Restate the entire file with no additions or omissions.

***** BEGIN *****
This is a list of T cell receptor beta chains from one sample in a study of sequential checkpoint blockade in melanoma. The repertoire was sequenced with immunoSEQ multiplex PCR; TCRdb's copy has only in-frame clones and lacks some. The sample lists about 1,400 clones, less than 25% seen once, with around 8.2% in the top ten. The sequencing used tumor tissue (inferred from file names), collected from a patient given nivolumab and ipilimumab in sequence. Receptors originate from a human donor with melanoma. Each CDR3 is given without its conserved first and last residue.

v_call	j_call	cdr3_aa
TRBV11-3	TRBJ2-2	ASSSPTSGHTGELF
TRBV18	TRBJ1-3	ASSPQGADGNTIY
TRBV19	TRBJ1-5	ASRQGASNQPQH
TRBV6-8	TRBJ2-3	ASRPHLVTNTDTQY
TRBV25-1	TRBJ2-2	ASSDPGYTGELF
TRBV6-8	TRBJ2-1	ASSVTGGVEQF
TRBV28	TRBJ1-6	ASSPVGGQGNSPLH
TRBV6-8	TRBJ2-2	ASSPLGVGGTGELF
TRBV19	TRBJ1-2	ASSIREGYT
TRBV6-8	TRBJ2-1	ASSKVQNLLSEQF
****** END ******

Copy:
This is a list of T cell receptor beta chains from one sample in a study of sequential checkpoint blockade in melanoma. The repertoire was sequenced with immunoSEQ multiplex PCR; TCRdb's copy has only in-frame clones and lacks some. The sample lists about 1,400 clones, less than 25% seen once, with around 8.2% in the top ten. The sequencing used tumor tissue (inferred from file names), collected from a patient given nivolumab and ipilimumab in sequence. Receptors originate from a human donor with melanoma. Each CDR3 is given without its conserved first and last residue.

v_call	j_call	cdr3_aa
TRBV11-3	TRBJ2-2	ASSSPTSGHTGELF
TRBV18	TRBJ1-3	ASSPQGADGNTIY
TRBV19	TRBJ1-5	ASRQGASNQPQH
TRBV6-8	TRBJ2-3	ASRPHLVTNTDTQY
TRBV25-1	TRBJ2-2	ASSDPGYTGELF
TRBV6-8	TRBJ2-1	ASSVTGGVEQF
TRBV28	TRBJ1-6	ASSPVGGQGNSPLH
TRBV6-8	TRBJ2-2	ASSPLGVGGTGELF
TRBV19	TRBJ1-2	ASSIREGYT
TRBV6-8	TRBJ2-1	ASSKVQNLLSEQF